In which the real world comes knocking
I have found myself recently underneath the sofa cushions, where I must have fallen when someone suddenly stood up. I also found myself clarifying my fond belief that fiction ought to be of the here and now.
Like most such beliefs, it’s based partly on carefully thought out ideas, and partly on what I like. Partly, it’s a question of what fiction is for, other than being for nothing in particular beyond itself. I have this notion that one of the things we do as writers is to record the language and the ideas of our time, and the best way to do that, it seems to me, is to address the present.
I’m well aware that historical fiction can address the present, but for the most part, it tells us such shocking things as that, for example, it was a good thing that women got the vote. I don’t think that wallowing in the challenges of the past does much to address the challenges of the present, although it does serve to keep old sloganeers in work.
Neither am I keen on dystopias. The nice thing about creating a dystopia, as a writer, is that nobody can come along and tell you that you’ve got it wrong. You risk creating a kind of cartoon world in your own head, a world that answers to nothing but your own ideas and prejudices. You risk, in short, becoming the fictioneering equivalent of a newspaper columnist or talk-radio host.
If fiction is to succeed, it needs ambiguity and nuance. You don’t get that unless you’re willing to admit that the world in your head is incomplete. If you write about the here and now, the real world should come knocking every once in a while to remind you that there are more things in heaven and earth, skippy, than you’ve dreamed up over a cold beer.
So along comes Margaret Atwood, in an interview at the Globe & Mail:
What is the draw for you to return not only to this dystopian future but to dystopias in general, as you did with The Handmaid’s Tale?
I’ve been involved with this for a long time [as a reader and student] and finally felt I was able to tackle it when I wrote The Handmaid’s Tale. I finally felt I was able to write a book in this genre without falling into a lot of the traps of that kind of writing.
Presumably, one of those traps is turning into a talk-radio host. And one of the strengths of The Handmaid’s Tale, which is surely in the running for Best Canadian Dystopian Novel, is that it allows for nuance, even if there isn’t much ambiguity. Consider its reflection on “freedom from” vs. “freedom to.”
Blood spilled in the Laurentian forests of Quebec has left a stain, and it’s spreading. The mountain lion, red wine caribou, bald eagle, wolf and wolverine have already been wiped out, or nearly, and now hunters are turning their attention to the lucrative—and illegal—black bear market.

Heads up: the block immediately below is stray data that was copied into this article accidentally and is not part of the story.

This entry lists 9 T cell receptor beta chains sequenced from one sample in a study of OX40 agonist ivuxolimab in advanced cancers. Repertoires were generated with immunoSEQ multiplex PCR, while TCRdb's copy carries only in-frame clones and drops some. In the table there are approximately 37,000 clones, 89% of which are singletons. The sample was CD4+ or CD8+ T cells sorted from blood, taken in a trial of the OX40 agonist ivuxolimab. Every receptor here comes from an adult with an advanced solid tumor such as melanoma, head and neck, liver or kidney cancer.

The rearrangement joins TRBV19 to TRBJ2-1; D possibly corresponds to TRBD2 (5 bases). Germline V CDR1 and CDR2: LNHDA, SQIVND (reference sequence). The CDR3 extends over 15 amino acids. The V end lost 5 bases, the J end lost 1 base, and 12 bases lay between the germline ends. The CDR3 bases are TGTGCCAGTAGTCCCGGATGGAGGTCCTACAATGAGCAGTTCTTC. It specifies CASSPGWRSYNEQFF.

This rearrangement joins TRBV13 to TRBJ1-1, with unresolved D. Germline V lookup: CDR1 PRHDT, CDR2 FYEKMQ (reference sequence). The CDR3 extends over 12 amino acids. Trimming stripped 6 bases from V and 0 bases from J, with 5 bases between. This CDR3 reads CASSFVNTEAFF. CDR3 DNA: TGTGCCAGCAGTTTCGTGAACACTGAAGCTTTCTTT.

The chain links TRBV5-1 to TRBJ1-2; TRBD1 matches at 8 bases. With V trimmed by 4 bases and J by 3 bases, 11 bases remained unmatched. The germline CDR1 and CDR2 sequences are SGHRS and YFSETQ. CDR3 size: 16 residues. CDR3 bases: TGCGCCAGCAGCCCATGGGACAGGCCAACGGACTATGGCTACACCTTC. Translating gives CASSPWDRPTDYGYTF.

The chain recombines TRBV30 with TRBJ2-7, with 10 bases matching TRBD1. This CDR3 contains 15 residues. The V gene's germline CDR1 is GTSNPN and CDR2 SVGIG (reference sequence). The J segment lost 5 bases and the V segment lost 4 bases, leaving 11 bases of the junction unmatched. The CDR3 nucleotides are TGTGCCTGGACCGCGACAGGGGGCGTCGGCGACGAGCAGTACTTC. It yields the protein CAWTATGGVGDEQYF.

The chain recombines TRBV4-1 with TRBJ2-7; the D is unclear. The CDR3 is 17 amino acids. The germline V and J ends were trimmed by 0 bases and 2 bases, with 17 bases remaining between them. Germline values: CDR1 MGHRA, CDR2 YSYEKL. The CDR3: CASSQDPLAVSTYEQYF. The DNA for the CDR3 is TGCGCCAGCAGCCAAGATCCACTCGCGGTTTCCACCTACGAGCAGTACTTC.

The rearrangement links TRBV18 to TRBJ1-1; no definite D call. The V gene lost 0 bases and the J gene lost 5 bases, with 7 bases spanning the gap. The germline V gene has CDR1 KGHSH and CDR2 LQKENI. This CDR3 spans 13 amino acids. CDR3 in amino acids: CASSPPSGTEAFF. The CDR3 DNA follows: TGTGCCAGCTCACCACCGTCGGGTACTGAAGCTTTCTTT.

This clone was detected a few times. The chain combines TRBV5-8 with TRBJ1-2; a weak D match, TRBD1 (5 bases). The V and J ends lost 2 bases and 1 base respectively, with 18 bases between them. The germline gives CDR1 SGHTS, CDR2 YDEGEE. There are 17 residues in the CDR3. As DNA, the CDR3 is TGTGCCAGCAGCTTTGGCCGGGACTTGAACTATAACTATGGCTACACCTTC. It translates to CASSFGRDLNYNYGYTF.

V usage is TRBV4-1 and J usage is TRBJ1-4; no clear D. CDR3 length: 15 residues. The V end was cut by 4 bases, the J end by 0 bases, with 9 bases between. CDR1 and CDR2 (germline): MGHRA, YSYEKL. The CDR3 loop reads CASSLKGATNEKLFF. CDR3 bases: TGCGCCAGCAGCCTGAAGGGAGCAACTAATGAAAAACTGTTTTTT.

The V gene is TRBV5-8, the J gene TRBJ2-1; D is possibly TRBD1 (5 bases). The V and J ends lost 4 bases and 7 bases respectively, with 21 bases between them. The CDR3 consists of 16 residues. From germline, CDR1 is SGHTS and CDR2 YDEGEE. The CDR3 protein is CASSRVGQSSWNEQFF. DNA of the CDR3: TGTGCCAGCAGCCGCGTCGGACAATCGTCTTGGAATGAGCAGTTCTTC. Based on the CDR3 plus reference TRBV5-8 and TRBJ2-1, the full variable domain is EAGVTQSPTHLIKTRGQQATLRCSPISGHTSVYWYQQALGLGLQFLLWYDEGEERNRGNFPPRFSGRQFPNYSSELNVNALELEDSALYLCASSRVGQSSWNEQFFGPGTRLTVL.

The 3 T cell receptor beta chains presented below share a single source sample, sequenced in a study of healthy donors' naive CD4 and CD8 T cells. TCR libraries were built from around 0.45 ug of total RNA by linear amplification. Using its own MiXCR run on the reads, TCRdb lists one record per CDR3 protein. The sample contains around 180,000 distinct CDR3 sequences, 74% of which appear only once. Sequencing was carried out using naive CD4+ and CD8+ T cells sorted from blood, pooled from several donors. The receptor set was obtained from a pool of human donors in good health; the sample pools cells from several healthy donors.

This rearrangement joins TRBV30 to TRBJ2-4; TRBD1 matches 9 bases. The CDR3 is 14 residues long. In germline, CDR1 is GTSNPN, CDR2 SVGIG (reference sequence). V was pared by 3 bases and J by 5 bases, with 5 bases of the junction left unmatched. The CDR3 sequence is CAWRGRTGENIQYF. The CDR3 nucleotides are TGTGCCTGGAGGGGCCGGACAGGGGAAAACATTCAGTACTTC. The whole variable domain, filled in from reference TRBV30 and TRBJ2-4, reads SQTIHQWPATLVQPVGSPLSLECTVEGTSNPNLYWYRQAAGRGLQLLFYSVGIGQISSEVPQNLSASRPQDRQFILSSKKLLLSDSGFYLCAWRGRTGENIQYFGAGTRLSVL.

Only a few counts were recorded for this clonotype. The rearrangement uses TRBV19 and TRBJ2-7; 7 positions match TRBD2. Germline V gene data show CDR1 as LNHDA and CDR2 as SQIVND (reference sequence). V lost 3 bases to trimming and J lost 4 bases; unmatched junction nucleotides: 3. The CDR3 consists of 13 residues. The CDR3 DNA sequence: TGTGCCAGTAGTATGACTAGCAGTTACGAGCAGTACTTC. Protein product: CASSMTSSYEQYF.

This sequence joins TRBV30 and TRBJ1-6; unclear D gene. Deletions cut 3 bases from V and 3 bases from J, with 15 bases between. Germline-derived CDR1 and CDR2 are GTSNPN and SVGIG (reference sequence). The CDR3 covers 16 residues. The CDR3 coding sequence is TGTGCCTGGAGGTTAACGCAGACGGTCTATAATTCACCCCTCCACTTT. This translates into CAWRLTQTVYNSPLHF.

Enter Nile Nightingale, a troubled man on the run who arrives in search of a rustic refuge, an off-the-map place where life is quieter, slower. He thinks he’s found it in the form of a run-down country church for sale. Until, that is, he stumbles upon something in its snow-covered graveyard, something that shouldn’t be there: a bleeding burlap sack, bound with red Christmas ribbon.
Inside is the slashed and beaten body of fourteen-year-old Céleste Jonquères, whose testimony put the hunters’ leader, a man who’s killed more animals than a hundred winters, behind bars.
Amazingly, this novel seems to be aimed at adults—people having sufficient life experience to suspect that Danger Bay wasn’t the real world—rather than at the YA market.
Having worked for outdoor magazines for over a decade, I know a lot of hunters. None of them resemble the sadists of Moore’s imagination, although those people do, no doubt, exist. Moore, who insists that everything is based on “actual practices in the wild,” seems to be more concerned with actual fantasies in his own head than with getting at the reality of human cruelty, alongside the parallel reality that we do need to eat.
But maybe the actual novel is more nuanced. Let’s check today’s review in the Globe: “In addition to didacticism and caricatured villains, the novel is also too blessed by convenience.”
Guess not. Indeed, the best thing Darryl Whetter can find to say about the novel is this:
His is not another plotless Canadian novel, nor is it merely one gun-filled chase through the woods after another. These gun chases are punctuated with compelling ideas, such as precocious Céleste’s theory that if penis enlargement became medically viable, violence, including violence toward animals, would decrease.
Darryl, I don’t know what the limitations of your reading have been, but that’s not a “compelling idea.” It’s a cliche.
Reality, it seems, never came knocking for Moore. But it came knocking today for me: perhaps my notion that writing about the here and now keeps you honest is a load of hooey. Perhaps you’re only as honest as yourself.